**Array sum**

Hello! This is the second part in a series of short articles on loop invariants. You can refer to the first part (introduction) here. In this article we will develop an algorithm to calculate the sum of all elements in an array. It is very easy to solve this problem using intuition but the purpose here is to learn more about loop invariants. Let us get started.

**Problem definition**

Given an array (A) of (n) integers, calculate the sum of all elements in the array. Identify a loop invariant and show that it holds true before the loop and after each iteration of the loop. Assume the array index starts at (1).

**Identifying loop invariant**

With more practice, we should become experienced enough to identify loop invariants quickly however, for the sake of demonstration, we will follow the same steps we outlined in the first part (introduction) as follows:

**Identify the goal of the loop and write it as a post condition**

The goal of the loop should be something like "Some variable (S) holds the sum of all elements in the array"

//Post condition: S = A[1] + A[2] + ... + A[n]

**Write the loop specifying the guard (loop condition)**

We will be using a while loop in our demonstration because it clearly separates the guard (loop condition) from initialization and loop index, however we can use any other kind of loop if we wish (for example a for loop). Here is the skeleton of the while loop along with the post condition from step 1:

While (k < n) { k++; } //Post condition: S = A[1] + A[2] + ... + A[n]

**Fill in the loop invariant**

Loop invariant should describe the goal of the algorithm. It should hold true just before entering the loop and after each iteration. It should give an idea about the current progress towards the final goal. A good loop invariant would be "The variable (S) holds the sum of the first (k) elements". In other words: S = A[1] + ... + A[k]

//Invariant: S = A[1] + ... + A[k] While (k < n) { k++; //Invariant: S = A[1] + ... + A[k] } //Post condition: S = A[1] + A[2] + ... + A[n]

**Fix the initialization so that the loop invariant evaluate to true**

Let us initialize the sum variable (S) with a zero value. In this case, the value of (k) in the invariant expression S = A[1] + ... + A[k] should be initialized to zero as well, other wise we will not get a zero sum. For example if (k = 1) then the sum will be just A[1] which is not consistent with (S = 0).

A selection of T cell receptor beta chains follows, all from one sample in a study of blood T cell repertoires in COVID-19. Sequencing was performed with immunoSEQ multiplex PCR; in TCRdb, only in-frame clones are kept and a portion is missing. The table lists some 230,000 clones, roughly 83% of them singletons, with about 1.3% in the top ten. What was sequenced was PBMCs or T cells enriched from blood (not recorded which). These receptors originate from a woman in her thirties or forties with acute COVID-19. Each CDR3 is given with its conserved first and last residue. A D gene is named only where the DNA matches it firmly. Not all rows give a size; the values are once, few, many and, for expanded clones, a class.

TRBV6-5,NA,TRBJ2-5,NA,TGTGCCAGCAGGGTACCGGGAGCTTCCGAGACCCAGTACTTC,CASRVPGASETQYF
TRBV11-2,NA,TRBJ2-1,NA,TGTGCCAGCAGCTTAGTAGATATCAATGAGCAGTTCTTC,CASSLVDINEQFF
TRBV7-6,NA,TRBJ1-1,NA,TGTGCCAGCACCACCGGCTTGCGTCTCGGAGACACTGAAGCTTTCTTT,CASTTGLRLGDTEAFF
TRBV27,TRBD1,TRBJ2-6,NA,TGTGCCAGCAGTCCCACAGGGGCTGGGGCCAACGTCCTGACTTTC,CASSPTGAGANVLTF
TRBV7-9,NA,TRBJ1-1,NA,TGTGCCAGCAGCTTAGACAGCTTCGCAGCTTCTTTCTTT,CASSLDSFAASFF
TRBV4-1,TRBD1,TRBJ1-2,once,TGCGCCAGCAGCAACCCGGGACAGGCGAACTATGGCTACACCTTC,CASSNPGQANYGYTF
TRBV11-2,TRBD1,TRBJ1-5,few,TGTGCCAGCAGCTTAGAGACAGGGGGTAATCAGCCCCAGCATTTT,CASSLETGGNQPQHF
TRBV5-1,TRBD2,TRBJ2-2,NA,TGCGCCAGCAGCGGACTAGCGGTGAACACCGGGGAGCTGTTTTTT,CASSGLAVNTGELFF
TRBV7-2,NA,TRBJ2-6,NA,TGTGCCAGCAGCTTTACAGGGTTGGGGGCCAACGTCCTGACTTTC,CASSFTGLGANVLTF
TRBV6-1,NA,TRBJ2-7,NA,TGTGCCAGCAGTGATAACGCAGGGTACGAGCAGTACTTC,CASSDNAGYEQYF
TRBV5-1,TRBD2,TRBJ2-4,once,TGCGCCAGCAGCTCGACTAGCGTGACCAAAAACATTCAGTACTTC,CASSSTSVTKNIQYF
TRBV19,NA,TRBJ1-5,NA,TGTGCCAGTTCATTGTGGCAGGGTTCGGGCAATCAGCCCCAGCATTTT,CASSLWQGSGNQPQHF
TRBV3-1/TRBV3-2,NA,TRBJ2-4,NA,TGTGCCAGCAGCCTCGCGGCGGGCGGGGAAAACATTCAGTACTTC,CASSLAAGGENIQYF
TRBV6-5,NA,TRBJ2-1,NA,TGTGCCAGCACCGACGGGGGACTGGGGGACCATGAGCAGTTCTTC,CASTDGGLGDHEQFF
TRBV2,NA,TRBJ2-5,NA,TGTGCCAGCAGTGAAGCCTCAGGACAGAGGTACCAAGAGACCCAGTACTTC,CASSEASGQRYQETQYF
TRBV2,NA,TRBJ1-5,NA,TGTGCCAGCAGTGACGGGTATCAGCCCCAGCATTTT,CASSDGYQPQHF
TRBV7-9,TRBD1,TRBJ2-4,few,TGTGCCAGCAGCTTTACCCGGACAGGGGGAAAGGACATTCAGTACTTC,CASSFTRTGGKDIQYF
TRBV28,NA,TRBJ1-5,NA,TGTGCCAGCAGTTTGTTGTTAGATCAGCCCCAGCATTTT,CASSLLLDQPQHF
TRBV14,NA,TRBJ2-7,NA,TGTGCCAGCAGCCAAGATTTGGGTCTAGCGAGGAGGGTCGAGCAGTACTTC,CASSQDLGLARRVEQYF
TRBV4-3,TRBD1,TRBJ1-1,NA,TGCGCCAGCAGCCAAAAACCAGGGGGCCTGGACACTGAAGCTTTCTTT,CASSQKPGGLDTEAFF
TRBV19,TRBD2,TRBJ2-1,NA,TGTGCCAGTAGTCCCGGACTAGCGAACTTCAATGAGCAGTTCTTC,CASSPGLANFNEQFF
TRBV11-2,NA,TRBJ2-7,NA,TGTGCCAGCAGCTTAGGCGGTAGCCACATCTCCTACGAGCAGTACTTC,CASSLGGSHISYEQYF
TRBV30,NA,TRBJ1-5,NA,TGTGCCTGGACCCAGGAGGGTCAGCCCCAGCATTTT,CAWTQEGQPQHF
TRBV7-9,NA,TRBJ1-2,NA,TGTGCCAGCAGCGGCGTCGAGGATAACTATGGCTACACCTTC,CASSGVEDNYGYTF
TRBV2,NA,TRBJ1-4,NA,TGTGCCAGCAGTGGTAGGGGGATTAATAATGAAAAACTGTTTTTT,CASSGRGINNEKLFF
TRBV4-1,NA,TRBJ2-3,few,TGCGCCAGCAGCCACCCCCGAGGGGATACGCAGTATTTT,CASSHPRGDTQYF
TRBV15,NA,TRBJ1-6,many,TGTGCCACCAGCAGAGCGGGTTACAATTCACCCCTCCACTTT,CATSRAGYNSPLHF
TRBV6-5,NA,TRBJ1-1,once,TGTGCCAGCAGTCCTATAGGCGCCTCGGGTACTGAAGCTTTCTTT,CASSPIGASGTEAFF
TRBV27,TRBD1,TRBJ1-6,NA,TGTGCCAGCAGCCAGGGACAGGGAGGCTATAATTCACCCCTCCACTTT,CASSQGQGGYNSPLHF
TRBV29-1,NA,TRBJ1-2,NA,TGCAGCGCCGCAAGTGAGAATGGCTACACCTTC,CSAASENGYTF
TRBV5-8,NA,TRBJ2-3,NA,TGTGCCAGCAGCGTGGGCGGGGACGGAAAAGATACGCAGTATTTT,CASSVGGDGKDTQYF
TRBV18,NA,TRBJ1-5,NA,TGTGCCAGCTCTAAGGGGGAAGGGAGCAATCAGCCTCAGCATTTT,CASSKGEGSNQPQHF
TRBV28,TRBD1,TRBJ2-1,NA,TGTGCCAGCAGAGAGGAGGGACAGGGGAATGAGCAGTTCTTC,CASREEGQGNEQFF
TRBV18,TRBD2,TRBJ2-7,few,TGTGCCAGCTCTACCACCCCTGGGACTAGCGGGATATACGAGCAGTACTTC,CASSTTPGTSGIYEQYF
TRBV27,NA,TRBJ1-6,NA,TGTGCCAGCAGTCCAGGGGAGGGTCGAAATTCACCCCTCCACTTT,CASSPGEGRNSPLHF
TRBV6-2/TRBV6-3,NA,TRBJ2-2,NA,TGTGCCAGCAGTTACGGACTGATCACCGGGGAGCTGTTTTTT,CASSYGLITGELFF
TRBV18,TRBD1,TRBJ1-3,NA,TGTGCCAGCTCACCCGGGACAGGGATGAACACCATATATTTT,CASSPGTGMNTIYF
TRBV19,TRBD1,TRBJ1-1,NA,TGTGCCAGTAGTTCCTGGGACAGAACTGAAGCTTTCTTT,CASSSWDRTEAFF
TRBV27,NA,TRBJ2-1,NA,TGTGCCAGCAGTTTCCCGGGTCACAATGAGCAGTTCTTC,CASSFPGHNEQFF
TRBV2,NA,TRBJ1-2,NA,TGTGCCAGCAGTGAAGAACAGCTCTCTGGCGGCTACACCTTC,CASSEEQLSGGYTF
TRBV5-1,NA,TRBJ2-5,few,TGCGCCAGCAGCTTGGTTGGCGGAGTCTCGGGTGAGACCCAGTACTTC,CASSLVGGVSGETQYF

int S = 0; int k = 0; //Invariant: S = A[1] + ... + A[k] While (k < n) { k++; //Invariant: S = A[1] + ... + A[k] } //Post condition: S = A[1] + A[2] + ... + A[n]

**Figure out how to achieve the goal by filling in the body of the loop**

The final step is fill the loop body with the required logic to solve the problem. In our case we are accumulating array values into the (S) variable. All we need is a statement like S = S + A[k] which is directly deduced from the loop invariant that we selected. Note that we should put the statement S = S + A[k] right after we increment the loop index (k) simply because we already set (k = 0) in the initialization stage.

int S = 0; int k = 0; //Invariant: S = A[1] + ... + A[k] While (k < n) { k++; S = S + A[k]; //Invariant: S = A[1] + ... + A[k] } //Post condition: S = A[1] + A[2] + ... + A[n]

**Another loop invariant**

The loop invariant that we selected previously required us to initialize (k = 0 and S = 0). We also had to choose (k < n) as the loop guard. What if we choose the following loop invariant:

"The variable (S) holds the sum of the first (k-1) elements"

In order for the loop invariant to hold true before entering the loop we should initialize (k = 1) and here is why:

S = A[1] + ... + A[k-1] = A[1] + ... + A[1-1] = A[1] + ... + A[0] = 0 //This is because there are zero elements //between array index (1) and (0) as the //array starts at index (1) //Note that the zero value we got from //evaluating the loop invariant is the //same as the initialization (S = 0) //so the invariant holds true.

In order for the loop invariant to hold true at the end of the while loop we should put the statement S = S + A[k] before we increment the loop index (k). We can verify that using the first iteration. When (k = 1) the statement S = S + A[k] becomes S = 0 + A[1] = A[1] then (k) becomes (2) after it gets incremented so the invariant becomes

S = A[1] + ... + A[k-1] = A[1] + ... + A[2-1] = A[1] + ... + A[1] = A[1] //The value A[1] we got from evaluating the //loop invariant is the same as the value //we got from S = S + A[k] before incrementing //the loop index so the invariant holds true.

Finally the loop guard has to be (k <= n) instead of just (k < n) so that the post condition holds true once the while loop terminates. Let us assume the array has (10) elements so if we keep the guard as (k < n) then the loop terminates when (k = 10) but in this case the post condition will be:

S = A[1] + ... + A[k-1] = A[1] + ... + A[10-1] = A[1] + ... + A[9] //as you can see the last element A[10] //is not counted in the sum that is why //we have to change the guard into (k <= n) //If we do so the loop will terminate at (k = 11) //which will add A[10] to the total sum

In summary, initialization stage, filling the body of the loop and choosing a loop guard all have to be consistent with the loop invariant we choose. If they are not then the invariant might not hold true which will probably lead to incorrect code. That is it for today, in the next article we will discuss the "Power" example. Thanks for reading.

Well done 😉

Thanks a lot.

You make me get the big picture.

But I don’t quite understand the part below:

”

//This is because there are zero elements

//between array index (1) and (0) as the

//array starts at index (1) ”

So index(0) is not exist .How can we talk something “between index(1) and index(0)” that do not exist？

Thank you for the education. Well explain and this supplement my professor’s lecture